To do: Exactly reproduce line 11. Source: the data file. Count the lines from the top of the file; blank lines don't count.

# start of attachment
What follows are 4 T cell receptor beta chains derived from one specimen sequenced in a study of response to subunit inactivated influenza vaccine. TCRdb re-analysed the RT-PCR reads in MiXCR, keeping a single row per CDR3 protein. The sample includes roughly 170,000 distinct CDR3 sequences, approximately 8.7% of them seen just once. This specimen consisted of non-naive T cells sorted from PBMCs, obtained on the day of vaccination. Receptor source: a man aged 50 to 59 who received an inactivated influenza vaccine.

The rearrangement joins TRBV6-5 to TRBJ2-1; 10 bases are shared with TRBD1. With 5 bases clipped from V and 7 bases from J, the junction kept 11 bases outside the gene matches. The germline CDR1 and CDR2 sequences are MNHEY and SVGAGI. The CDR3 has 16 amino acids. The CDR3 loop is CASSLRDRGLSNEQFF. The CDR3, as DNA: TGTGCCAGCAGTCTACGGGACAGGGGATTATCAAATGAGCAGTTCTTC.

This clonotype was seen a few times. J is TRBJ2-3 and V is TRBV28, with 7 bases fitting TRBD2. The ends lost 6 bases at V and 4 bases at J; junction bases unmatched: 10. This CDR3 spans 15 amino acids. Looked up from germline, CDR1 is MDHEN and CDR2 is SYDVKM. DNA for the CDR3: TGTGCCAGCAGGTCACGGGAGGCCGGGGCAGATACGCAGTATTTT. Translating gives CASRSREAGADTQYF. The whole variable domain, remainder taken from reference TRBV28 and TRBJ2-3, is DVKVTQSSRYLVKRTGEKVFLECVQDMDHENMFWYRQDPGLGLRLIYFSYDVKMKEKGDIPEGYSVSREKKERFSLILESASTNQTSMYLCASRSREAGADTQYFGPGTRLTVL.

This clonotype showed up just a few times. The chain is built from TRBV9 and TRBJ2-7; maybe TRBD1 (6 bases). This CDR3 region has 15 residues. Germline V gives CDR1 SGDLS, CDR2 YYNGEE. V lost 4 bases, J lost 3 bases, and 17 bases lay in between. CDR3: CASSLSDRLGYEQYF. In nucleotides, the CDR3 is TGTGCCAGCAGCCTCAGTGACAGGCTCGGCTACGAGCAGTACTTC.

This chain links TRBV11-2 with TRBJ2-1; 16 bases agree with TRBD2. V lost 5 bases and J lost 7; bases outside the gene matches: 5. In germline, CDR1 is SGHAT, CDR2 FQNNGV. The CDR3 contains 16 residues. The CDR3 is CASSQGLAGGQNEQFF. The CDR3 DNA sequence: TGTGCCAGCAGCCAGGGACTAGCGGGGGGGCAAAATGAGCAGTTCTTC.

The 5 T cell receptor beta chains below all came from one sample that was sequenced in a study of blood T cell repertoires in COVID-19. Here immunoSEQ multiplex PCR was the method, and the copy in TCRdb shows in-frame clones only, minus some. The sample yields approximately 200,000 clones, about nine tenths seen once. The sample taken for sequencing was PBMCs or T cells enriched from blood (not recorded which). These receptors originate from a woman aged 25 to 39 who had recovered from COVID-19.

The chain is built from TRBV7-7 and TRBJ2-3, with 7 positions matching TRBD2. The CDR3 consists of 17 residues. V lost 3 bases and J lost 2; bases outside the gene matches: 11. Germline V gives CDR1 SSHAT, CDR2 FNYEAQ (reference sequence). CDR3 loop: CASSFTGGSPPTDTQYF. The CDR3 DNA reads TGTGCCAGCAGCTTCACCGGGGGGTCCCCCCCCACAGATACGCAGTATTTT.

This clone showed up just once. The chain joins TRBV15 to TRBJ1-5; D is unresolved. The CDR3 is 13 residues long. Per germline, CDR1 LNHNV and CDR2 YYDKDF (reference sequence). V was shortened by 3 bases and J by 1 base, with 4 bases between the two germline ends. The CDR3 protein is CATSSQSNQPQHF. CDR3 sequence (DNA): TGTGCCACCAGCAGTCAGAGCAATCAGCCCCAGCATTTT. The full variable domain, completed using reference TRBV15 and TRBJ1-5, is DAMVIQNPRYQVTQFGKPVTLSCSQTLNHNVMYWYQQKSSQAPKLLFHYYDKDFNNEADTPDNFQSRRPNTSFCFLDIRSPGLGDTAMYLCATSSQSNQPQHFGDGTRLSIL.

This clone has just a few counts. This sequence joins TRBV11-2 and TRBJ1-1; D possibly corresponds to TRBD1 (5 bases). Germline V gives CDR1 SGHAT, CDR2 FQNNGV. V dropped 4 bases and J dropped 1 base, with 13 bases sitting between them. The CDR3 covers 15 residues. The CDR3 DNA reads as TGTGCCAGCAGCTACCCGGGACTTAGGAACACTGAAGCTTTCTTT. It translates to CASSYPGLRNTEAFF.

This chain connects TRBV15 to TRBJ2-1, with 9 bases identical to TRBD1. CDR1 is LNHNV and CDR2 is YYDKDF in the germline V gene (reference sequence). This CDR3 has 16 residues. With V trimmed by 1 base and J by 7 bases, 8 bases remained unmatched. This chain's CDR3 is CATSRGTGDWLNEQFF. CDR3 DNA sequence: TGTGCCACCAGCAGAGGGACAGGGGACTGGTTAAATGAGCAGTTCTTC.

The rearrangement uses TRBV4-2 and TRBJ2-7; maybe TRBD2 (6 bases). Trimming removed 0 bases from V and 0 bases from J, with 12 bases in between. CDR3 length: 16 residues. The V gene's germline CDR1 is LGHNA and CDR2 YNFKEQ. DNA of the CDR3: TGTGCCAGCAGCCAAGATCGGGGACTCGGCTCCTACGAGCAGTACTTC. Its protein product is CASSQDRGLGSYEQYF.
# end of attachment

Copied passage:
The rearrangement uses TRBV4-2 and TRBJ2-7; maybe TRBD2 (6 bases). Trimming removed 0 bases from V and 0 bases from J, with 12 bases in between. CDR3 length: 16 residues. The V gene's germline CDR1 is LGHNA and CDR2 YNFKEQ. DNA of the CDR3: TGTGCCAGCAGCCAAGATCGGGGACTCGGCTCCTACGAGCAGTACTTC. Its protein product is CASSQDRGLGSYEQYF.